The Worldwide Partner Conference or WPC is Microsoft’s annual conference for it various vendors, software, and hardware partners. WPC is interesting because it is provides a view into a little understood aspect of technology (or at least as described on the consumer side).
WPC is aimed at those who have built businesses, services, and hardware using Microsoft’s platforms. So unlike the developer focus of the Build conference, or the TechEd’s IT pro focus; WPC is where the salespeople gather. WPC is one of the more interesting conferences because it sort of serves as a, “State of Microsoft”. When Chief Operating Officer Kevin Turner takes the stage, usually on Day One, you get a mix of revival preaching, rallying the troops, and motivational speech. But what you also get is the most frank public assessment of where Microsoft is. And that is what was on display yesterday.
The 14 Percent
Last year Turner got on stage and talked about the new world of mobility. This year he took the stage and talked about the new world but in starker terms of Redmond’s place in it. While he sited the 90% market share currently enjoyed on desktops and laptops, in the mobile space Microsoft makes up a mere 14% of devices. It was interesting to hear Turner discuss Microsoft’s mobile predicament in such sharp turns; in particular framing Microsoft’s dominance as a non-issue in discussing mobile.
So in this new world Microsoft now finds itself having to fight for not just customers, but relevancy and that has forced some tough choices for the (Still) software giant. Turner describe these “hard, but necessary” choices and some surprised me. For one, the decision to make Windows and Windows Phone free was one of those decisions. (Windows is free for devices smaller than 9 inches). Another tough decision was creating first party hardware. From the speech it is clear Microsoft recognizes the need for radical change and is perhaps letting go of protecting the golden goose. It is also clear that Microsoft is looking at all options.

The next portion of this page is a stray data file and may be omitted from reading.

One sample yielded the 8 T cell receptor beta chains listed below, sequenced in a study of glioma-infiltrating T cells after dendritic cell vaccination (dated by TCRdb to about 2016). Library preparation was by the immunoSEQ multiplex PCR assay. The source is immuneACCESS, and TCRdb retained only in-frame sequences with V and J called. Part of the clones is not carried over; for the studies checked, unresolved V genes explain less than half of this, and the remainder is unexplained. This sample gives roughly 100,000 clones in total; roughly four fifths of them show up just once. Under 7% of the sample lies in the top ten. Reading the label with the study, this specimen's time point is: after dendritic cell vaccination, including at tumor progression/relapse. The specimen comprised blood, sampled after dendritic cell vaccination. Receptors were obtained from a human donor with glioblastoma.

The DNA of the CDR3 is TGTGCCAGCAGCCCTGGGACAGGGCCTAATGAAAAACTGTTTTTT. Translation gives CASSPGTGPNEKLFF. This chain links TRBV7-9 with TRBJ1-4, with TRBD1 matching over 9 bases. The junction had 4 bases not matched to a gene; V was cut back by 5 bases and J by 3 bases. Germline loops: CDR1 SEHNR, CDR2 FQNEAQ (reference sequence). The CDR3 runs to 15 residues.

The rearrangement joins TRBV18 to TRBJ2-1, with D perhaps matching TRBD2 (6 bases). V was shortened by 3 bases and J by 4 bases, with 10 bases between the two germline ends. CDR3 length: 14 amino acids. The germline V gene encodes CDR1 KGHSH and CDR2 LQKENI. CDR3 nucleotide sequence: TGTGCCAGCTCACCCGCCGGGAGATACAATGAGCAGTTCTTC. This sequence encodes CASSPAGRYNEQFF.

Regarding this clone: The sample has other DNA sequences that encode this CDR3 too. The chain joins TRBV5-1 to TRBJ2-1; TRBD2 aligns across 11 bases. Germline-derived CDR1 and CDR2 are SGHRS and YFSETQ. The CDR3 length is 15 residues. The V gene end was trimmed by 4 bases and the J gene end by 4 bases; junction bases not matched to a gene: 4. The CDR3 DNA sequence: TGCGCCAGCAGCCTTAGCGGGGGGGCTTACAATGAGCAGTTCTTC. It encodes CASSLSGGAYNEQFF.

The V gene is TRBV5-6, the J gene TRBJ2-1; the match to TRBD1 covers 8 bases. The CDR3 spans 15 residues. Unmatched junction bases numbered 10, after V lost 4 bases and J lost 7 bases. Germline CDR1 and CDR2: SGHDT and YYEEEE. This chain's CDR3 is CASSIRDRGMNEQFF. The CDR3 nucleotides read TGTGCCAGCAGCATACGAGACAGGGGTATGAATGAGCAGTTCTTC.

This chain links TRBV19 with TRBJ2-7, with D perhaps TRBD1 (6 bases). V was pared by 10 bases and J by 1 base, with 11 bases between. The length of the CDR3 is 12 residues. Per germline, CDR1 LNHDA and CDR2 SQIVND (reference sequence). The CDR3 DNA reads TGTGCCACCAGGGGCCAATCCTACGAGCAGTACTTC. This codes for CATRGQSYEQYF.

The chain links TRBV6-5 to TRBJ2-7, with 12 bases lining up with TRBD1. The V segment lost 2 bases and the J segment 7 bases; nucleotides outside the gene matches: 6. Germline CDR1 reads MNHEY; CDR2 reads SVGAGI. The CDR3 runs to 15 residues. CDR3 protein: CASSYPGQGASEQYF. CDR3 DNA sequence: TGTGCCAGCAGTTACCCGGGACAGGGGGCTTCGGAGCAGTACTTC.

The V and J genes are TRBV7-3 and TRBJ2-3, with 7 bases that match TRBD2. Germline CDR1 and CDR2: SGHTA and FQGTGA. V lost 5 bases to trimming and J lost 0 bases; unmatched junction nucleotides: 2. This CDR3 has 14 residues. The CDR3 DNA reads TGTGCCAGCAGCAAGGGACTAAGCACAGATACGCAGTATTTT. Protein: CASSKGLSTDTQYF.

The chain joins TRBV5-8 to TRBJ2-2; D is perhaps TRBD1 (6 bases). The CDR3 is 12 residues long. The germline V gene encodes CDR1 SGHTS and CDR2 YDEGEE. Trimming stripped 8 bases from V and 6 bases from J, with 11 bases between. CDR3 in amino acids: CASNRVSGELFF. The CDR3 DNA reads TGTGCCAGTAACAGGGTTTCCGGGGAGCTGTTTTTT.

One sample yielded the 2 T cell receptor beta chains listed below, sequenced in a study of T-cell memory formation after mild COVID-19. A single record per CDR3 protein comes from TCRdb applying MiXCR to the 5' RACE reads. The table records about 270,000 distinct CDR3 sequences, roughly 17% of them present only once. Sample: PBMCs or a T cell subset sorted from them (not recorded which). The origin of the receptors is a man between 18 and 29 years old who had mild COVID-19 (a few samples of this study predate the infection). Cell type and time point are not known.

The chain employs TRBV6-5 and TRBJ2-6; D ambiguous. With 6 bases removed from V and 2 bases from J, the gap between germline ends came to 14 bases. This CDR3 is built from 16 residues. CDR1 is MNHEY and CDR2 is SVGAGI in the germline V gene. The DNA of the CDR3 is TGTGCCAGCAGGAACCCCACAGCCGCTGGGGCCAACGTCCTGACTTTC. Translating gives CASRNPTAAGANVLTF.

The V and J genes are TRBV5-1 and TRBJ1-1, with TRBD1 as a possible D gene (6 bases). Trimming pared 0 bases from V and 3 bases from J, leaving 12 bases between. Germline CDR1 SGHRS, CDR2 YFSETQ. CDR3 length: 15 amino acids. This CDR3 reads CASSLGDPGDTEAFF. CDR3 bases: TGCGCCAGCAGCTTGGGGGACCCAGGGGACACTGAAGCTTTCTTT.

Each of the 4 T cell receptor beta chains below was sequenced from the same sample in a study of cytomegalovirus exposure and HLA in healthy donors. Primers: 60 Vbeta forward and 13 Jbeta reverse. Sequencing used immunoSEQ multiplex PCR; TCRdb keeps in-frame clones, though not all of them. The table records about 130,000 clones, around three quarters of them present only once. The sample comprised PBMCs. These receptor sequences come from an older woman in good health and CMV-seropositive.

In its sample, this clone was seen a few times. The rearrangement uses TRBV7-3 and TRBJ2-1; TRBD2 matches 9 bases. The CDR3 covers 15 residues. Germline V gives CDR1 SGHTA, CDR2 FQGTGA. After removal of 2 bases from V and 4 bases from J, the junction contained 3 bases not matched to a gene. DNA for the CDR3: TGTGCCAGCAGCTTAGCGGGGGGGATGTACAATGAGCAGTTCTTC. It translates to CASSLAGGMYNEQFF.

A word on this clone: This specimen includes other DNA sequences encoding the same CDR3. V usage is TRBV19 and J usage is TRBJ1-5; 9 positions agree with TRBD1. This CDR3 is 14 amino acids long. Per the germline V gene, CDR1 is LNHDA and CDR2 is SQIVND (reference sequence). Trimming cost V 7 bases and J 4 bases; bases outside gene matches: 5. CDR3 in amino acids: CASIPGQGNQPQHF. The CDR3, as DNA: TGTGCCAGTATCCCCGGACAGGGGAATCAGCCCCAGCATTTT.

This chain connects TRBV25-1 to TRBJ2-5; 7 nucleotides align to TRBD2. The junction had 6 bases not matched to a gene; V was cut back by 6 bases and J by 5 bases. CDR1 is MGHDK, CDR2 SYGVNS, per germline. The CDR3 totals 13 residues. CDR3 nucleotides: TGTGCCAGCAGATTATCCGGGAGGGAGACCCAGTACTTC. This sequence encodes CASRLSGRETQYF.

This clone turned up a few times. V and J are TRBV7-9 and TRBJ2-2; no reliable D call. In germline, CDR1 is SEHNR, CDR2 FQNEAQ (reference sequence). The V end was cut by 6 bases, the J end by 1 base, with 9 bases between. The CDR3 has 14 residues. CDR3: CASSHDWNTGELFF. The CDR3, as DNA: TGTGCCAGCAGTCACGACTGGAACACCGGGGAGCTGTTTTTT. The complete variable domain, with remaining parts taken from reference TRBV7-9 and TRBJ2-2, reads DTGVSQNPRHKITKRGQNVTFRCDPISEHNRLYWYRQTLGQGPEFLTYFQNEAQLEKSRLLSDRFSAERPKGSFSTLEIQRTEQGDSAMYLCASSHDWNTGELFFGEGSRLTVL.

Turner’s talk reflected the recently released memo by CEO Satya Nadella; Services, Services, and the Cloud. Turner touted the growth of Office 365 and Azure and both played key roles in the Day one keynote. From Turner’s talk it’s clear that Microsoft will focus services as a key differentiator for Microsoft. And while these services will work best on Windows, Microsoft will not ignore platforms like Android and iOS. Productivity was big focus, so much so I think the coming year will see new products from Office outside of Word and PowerPoint.
Its hard to imagine Microsoft as an underdog or as a scrappy challenger, but in mobile that is exactly what it is. The fact that Microsoft is not sugarcoating there place in mobility or putting conditionals on it means this is how they see the world now. The focus on cross platform software/services and on differentiating its platform is like a slow step away from the Microsoft of old.
The state of Microsoft wasn’t all bad; there was growth in cloud services, Office, and even Windows Phone. They also still have that 90% of desktops out there. So the state is strong, but it is also realistic